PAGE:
Unfortunately, because of space constraints, I have not named all the presenters or the subjects tackled (for more see Caroline’s own blog). However, to finish, I have two abiding memories. The enthusiasm of all who presented and the generosity they have in sharing their experience and knowledge. Using our imagination, new methodologies can be developed giving a greater insight into the past and engaging students of the future and the wider public. It has never been a better time to study classical times and sensory studies can be at the centre of all disciplines. Along with OU postgrad and WiP days, I think everyone should experience conferences – if nothing else it makes you appreciate how good we all are and how approachable and helpful other people can be.
— Adam Parker (@adamarchaeology) October 6, 2018
As an A864 OU Master’s student, October 1st was a significant date for me. The culmination of two years of hard work and my dissertation was finally submitted. But I had mixed feelings: I was extremely proud of both what I had written, and of how far I had come. I was incredibly relieved to know that it was in and that I had managed to finish it on time and within word limits. But, I was also very sad. Studying for my Masters had been such a journey and had become such a big part of my life, I simply didn’t want it to end. So, I booked myself onto a Roman Society workshop that I’d had my eye on since reading about it on Twitter, and on Saturday last, ventured to the Senate House for the Sensory Experience in Rome’s Northern Provinces workshop. I was nervous at first as I didn’t think I’d know anybody and I wasn’t sure how ‘interactive’ I would be expected to be at a workshop. But, a couple of familiar faces appeared in the room and we were off. It was great.
— Dr Anna H. Walas (@DrAnnaWalas) October 6, 2018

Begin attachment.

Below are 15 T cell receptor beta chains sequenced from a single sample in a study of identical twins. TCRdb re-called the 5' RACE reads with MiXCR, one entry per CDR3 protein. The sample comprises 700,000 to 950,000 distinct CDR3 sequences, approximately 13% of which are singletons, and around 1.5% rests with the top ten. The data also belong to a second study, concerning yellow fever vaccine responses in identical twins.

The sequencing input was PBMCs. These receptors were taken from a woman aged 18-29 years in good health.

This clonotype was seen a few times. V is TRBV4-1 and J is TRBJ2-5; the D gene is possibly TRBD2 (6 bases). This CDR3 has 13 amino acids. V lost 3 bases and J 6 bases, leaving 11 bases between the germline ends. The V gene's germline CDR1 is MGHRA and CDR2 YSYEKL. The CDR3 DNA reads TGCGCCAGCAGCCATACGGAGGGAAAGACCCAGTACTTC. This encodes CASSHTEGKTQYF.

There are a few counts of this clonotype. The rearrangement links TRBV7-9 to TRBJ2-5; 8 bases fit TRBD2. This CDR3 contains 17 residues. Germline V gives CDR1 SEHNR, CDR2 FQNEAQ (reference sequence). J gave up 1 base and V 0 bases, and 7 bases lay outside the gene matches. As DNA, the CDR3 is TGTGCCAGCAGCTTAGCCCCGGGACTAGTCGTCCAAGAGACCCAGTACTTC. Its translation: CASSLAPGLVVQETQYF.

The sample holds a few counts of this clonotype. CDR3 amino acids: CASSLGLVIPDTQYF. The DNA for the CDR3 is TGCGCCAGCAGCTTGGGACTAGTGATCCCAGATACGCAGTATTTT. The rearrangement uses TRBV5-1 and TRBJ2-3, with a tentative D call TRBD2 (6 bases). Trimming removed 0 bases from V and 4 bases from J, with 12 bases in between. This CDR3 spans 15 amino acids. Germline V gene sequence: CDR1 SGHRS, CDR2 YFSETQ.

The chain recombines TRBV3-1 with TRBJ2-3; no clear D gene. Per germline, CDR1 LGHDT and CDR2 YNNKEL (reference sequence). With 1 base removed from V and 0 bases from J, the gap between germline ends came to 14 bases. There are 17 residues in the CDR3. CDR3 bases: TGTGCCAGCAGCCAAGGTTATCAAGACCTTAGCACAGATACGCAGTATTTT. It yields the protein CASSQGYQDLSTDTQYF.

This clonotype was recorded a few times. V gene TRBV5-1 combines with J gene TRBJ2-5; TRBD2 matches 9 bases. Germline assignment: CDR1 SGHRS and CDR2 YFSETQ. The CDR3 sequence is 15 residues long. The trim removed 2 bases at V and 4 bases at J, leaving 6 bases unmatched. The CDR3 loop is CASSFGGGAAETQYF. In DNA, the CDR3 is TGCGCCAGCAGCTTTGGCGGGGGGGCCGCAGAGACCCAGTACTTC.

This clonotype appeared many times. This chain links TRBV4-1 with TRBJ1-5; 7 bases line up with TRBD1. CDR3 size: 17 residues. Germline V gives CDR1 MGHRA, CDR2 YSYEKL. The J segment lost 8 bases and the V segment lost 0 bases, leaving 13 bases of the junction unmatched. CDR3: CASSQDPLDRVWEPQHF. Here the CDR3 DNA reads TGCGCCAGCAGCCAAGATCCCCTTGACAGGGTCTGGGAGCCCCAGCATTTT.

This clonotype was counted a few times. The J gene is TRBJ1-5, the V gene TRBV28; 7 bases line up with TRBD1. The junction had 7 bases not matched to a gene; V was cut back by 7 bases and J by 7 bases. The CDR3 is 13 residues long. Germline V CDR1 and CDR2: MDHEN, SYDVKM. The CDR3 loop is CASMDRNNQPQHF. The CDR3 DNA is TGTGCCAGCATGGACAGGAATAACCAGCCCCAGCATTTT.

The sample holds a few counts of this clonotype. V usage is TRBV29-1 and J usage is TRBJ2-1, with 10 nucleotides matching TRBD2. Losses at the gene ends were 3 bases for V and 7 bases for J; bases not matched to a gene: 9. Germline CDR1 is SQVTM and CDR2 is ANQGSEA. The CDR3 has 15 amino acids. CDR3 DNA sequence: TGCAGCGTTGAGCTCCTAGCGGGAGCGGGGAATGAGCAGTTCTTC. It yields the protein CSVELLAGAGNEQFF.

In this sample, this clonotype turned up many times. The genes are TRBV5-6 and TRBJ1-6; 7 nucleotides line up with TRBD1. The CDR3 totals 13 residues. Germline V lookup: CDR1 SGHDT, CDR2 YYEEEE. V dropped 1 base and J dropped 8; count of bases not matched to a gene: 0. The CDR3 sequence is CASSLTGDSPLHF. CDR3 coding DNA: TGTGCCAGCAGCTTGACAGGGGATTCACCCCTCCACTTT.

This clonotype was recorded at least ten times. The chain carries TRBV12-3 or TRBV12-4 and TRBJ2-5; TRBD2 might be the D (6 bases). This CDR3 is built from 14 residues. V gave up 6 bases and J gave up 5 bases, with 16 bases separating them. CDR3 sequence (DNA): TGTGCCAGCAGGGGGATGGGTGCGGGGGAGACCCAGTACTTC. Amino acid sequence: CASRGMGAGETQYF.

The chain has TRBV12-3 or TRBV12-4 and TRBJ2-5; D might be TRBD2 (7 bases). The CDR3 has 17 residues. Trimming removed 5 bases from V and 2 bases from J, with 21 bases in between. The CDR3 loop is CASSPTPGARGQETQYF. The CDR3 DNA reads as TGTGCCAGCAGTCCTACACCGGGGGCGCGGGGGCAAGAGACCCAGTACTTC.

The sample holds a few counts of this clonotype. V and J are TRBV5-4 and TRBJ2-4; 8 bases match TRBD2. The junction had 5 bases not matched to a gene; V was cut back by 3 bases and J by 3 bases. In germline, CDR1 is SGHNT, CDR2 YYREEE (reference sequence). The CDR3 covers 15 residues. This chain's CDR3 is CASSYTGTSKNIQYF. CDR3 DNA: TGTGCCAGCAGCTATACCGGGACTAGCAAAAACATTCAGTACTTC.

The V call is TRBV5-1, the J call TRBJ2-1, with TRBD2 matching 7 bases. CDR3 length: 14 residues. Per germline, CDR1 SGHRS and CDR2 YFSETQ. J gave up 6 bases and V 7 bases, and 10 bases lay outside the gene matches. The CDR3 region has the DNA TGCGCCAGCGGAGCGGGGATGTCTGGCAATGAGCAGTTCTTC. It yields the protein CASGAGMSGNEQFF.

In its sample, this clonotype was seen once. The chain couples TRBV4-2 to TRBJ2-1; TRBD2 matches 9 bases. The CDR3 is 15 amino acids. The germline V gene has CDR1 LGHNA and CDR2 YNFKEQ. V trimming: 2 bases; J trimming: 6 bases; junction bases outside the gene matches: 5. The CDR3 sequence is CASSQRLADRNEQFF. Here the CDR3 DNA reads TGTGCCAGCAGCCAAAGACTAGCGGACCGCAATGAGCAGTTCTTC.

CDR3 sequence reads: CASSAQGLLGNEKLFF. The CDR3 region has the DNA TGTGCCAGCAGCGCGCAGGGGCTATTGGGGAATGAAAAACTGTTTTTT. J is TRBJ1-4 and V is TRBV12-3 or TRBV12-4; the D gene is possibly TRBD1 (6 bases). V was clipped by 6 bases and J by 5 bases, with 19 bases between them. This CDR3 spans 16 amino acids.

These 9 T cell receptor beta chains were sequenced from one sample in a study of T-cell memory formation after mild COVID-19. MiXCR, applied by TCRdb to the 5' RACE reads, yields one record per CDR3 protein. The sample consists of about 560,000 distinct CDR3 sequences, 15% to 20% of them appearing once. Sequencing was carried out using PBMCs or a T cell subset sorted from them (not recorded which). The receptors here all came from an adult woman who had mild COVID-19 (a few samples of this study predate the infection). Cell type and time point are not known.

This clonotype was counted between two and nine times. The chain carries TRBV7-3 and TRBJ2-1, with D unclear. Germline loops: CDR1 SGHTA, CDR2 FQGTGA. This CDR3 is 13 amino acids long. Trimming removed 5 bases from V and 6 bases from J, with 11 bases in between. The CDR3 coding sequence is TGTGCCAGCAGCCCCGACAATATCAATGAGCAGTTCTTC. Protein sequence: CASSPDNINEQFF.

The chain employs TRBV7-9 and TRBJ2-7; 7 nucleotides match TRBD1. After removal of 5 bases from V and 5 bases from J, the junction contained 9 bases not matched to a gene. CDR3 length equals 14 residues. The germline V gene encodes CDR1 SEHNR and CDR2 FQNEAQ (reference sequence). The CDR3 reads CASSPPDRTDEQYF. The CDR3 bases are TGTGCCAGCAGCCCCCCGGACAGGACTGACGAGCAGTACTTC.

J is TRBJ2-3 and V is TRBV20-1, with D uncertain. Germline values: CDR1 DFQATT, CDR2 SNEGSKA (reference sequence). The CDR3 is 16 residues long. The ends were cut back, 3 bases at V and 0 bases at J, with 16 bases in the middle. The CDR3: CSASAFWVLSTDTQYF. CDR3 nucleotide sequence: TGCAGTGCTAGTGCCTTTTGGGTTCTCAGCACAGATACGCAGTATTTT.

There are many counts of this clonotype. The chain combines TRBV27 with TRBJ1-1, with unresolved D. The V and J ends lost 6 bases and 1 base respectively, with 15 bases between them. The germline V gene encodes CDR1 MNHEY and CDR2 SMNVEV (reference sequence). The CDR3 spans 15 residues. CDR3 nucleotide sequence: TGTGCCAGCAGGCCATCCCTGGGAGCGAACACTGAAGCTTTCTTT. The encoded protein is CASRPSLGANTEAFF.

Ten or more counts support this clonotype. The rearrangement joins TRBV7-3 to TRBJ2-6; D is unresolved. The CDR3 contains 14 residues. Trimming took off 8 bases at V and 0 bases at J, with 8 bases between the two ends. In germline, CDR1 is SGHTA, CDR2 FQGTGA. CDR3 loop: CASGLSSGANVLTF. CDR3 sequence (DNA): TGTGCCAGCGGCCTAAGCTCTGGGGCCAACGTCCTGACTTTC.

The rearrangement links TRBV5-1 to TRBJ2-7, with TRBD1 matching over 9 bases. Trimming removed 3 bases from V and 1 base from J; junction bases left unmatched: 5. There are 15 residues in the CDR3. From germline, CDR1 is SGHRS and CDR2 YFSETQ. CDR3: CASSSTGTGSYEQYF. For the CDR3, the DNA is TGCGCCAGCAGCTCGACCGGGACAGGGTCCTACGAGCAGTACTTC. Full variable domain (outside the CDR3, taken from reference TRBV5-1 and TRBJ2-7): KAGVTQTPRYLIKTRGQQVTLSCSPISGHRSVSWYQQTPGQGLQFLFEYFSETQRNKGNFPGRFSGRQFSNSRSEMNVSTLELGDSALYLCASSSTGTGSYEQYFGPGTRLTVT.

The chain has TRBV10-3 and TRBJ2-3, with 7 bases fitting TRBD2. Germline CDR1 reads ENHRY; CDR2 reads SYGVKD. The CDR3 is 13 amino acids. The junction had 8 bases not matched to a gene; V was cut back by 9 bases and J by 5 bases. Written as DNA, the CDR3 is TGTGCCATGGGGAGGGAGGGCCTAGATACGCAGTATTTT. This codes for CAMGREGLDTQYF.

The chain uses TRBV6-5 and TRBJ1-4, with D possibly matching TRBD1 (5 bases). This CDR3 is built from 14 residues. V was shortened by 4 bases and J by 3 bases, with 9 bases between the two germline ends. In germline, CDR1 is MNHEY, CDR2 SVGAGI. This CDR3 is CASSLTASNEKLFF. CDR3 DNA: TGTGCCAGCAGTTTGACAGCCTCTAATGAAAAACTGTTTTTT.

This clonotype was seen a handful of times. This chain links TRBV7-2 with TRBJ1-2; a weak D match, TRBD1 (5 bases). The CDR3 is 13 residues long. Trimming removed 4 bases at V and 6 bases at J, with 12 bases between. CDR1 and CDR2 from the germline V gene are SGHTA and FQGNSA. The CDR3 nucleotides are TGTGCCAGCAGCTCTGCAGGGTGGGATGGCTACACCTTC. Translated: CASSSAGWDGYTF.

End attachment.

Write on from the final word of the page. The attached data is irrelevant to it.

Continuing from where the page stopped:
Having been introduced to the idea of sensory studies in A864, the concepts were easy enough to follow. And the speakers were very engaging and interesting. Some papers were quite theoretical, like Thomas Derrick (Leicester) and Andrew Gardner (UCL); and some were very much more practical. We wore, felt and smelled our way through various coronas, courtesy of Patty Baker (Kent) and heard our way through the milecastles along Hadrian’s Wall, thanks to Mike Bishop. We oiled and ‘strigilled’ ourselves during lunch with ‘authentic’ Roman perfumes and we chewed on mastic chewing gum.
The highlights for me were Stuart McKie’s (Durham) talk on curse tablets and the connection between them and votive offerings and author Caroline Lawrence’s explanation of how she tries to evoke every sensual experience for the readers of her Roman Mysteries series of children’s books. I wish she had been available for my kids’ birthday parties – she was brilliant! While Sophie Jackson from MOLA was talking about the history of the London Mithraeum, she showed us a newspaper photograph showing the thousands of people who queued daily in the 1950s to see the original ruins. A lady in the audience shared with us her memories of being in that queue and how it inspired her to become an archaeologist. That was the icing on the cake.
I am told that this conference may not have been typical and that others aren’t usually so ‘touchy feely’ but, while that may have been the case, the fact that the theme was so interesting, and the speakers were so engaging was secondary to my enjoyment of just being there. It made me realise that my academic journey is not over and that there is plenty more to be involved with, to listen to and, maybe even one day, to contribute to.
By Colin Gough (@saddad52) and Kirstie Morey (@K33Morey)